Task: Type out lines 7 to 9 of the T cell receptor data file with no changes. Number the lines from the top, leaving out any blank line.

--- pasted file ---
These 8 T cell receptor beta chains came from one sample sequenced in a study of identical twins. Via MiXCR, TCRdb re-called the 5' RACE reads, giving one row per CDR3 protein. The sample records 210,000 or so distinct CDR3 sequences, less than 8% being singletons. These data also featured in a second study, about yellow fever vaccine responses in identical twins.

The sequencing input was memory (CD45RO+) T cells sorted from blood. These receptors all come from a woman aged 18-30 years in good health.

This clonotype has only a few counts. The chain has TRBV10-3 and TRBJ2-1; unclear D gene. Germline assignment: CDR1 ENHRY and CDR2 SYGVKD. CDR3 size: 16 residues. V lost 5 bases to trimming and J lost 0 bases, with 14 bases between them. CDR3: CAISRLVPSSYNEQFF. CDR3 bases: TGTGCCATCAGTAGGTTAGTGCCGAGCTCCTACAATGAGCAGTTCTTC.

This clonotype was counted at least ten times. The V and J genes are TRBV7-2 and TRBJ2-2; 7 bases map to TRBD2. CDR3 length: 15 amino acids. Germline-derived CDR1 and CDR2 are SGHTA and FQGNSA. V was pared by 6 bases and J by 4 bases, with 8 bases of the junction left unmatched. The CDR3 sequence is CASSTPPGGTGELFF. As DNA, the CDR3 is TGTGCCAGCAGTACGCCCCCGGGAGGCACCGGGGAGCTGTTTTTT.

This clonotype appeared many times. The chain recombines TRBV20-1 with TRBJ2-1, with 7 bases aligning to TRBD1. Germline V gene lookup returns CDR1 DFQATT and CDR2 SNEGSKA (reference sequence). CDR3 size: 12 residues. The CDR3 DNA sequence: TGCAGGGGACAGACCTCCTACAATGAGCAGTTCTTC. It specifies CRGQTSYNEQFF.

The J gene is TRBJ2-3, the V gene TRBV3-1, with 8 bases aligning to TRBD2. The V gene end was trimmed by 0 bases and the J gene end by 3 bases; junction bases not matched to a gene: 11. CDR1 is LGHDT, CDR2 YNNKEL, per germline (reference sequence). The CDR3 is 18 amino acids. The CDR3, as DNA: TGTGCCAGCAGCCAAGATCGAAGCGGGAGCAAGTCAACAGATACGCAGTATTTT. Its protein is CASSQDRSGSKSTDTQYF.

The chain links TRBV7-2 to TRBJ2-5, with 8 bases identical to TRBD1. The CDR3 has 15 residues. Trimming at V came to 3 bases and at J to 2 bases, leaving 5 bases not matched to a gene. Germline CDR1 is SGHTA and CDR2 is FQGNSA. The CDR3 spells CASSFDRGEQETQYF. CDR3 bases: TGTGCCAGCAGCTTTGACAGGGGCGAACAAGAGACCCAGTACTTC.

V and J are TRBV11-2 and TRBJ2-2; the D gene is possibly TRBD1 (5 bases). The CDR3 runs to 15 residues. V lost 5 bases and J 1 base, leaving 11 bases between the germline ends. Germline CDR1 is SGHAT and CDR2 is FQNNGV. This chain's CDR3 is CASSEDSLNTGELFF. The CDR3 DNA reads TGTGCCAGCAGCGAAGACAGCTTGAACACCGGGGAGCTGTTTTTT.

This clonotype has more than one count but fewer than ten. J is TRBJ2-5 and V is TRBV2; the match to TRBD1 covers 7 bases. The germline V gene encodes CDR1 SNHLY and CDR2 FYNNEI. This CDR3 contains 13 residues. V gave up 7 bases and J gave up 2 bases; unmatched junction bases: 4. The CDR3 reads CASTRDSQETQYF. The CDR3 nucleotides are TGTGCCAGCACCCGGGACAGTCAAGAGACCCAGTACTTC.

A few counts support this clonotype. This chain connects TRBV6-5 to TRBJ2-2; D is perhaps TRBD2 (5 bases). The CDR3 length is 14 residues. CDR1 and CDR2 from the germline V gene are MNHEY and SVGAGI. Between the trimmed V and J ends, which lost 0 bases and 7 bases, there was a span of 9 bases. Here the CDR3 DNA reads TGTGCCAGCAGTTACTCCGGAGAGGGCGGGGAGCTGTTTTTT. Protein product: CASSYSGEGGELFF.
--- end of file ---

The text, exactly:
The chain links TRBV7-2 to TRBJ2-5, with 8 bases identical to TRBD1. The CDR3 has 15 residues. Trimming at V came to 3 bases and at J to 2 bases, leaving 5 bases not matched to a gene. Germline CDR1 is SGHTA and CDR2 is FQGNSA. The CDR3 spells CASSFDRGEQETQYF. CDR3 bases: TGTGCCAGCAGCTTTGACAGGGGCGAACAAGAGACCCAGTACTTC.

V and J are TRBV11-2 and TRBJ2-2; the D gene is possibly TRBD1 (5 bases). The CDR3 runs to 15 residues. V lost 5 bases and J 1 base, leaving 11 bases between the germline ends. Germline CDR1 is SGHAT and CDR2 is FQNNGV. This chain's CDR3 is CASSEDSLNTGELFF. The CDR3 DNA reads TGTGCCAGCAGCGAAGACAGCTTGAACACCGGGGAGCTGTTTTTT.

This clonotype has more than one count but fewer than ten. J is TRBJ2-5 and V is TRBV2; the match to TRBD1 covers 7 bases. The germline V gene encodes CDR1 SNHLY and CDR2 FYNNEI. This CDR3 contains 13 residues. V gave up 7 bases and J gave up 2 bases; unmatched junction bases: 4. The CDR3 reads CASTRDSQETQYF. The CDR3 nucleotides are TGTGCCAGCACCCGGGACAGTCAAGAGACCCAGTACTTC.